These books really make readers wonder, "What would I do if...?"

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4. The Garden of Eve

Evie is so angry with her father. They are in their truck, freezing cold, moving to a place that she has never seen, and her father is lost.
Her mother would know exactly where to go. She seemed to have a sense about her.
But she's not here. She's buried back home. And Evie cannot believe that her father wants to leave to move to a dead apple orchard.
When they finally get to Beaumont, they drive past a funeral. Evie is forced to remember the day of her mother's funeral. It was dark and gray, just like today. Evie notices someone who steps away from the crowd.
"The figure was a boy who looked to be about her own age, and he was
the palest boy Evie had ever seen. His skin was ghostly white against
the black of his coat and his pale hands were ungloved, making him
appear as if hands and face were all there was to him.
" pp. 16-17
Who is this boy, and why does Evie keep seeing him in the cemetery behind her house?
What follows is a heartbreaking story filled with magical realism and poignancy. Evie is on a quest of sorts to work through her own grief and salvage a relationship with her father. The town of Beaumont itself is broken as well. Can Evie's belief in magic help the people she hasn't yet met?
This is a very special book for deep and thoughtful readers. You have to be willing to delve into a fairytale of sorts, or it most likely will not work for you. Personally, I found this title staggering in many ways.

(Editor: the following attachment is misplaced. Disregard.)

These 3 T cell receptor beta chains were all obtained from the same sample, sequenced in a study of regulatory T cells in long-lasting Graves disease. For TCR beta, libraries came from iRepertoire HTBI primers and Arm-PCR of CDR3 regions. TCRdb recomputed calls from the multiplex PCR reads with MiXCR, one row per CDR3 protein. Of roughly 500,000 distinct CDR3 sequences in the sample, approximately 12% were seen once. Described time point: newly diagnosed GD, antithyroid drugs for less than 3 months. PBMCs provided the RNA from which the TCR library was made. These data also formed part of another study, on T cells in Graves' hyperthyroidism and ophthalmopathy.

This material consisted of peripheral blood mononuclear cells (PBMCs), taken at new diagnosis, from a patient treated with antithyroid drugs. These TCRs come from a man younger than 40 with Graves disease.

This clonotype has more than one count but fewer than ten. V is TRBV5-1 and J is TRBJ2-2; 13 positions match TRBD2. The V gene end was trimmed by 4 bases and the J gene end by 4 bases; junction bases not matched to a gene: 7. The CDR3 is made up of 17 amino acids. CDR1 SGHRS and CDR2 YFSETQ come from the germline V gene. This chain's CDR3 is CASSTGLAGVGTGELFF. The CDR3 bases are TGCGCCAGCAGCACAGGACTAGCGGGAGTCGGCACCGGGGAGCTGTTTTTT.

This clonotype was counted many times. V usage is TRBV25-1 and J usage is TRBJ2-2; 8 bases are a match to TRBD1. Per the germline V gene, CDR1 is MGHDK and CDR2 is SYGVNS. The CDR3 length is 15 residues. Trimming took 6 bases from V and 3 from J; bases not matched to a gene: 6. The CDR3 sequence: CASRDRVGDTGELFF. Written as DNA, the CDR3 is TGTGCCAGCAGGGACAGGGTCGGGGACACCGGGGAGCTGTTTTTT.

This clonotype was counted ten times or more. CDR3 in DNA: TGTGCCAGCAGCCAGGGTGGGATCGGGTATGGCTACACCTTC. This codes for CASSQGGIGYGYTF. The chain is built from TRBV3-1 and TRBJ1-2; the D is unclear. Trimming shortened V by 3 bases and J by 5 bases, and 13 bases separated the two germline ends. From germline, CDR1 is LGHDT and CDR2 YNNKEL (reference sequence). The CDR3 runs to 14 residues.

0 Comments on The Garden of Eve as of 7/28/2007 6:22:00 AM
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5. The Aurora County All-Stars

I love Deborah Wiles' stories. The Aurora County All-Stars is no exception! She has this incredible way of making me feel the small town in such a way that makes me yearn for a sleeping porch, and want to start canning some fruit!

This is a story about baseball, poetry and family. House Jackson is sitting in the room with 88 year old Mr. Norwood Rhinehart Beauregard Boyd when he takes his last breath. House calls the town doctor, and then high tails it out of there. Why did he leave so quickly, and what was he doing there in the first place?

House's first love is the baseball team that he and best friend Cleebo Wilson head up. Every year they have one official game against the team from the neighbouring county. Last year House had to miss the game. His arm was broken, you see. Broken because of none other than Frances (call me Finesse) Schotz and her modern dancing. This year, House is ready and he can't wait for the game.

But the town Mamas have another plan. They want all of their sons and daughters to be in a pageant celebrating the town's history, because golden son and soap opera actor Dr. Dan is coming back into town. And who is going to direct this play that just happens to fall on the same day as the annual baseball game? Miss Finesse Schotz, that's who!

What follows is a beautifully layered story about family history, death, memories, poetry and baseball. And all of the characters cast : House, Cleebo, Honey, Frances, Ruby Lavendar (!), Leonard, and all of the townsfolk, have a magic to them. This is a quiet sort of story that will stay with the reader for a long time.

0 Comments on The Aurora County All-Stars as of 9/13/2007 7:02:00 AM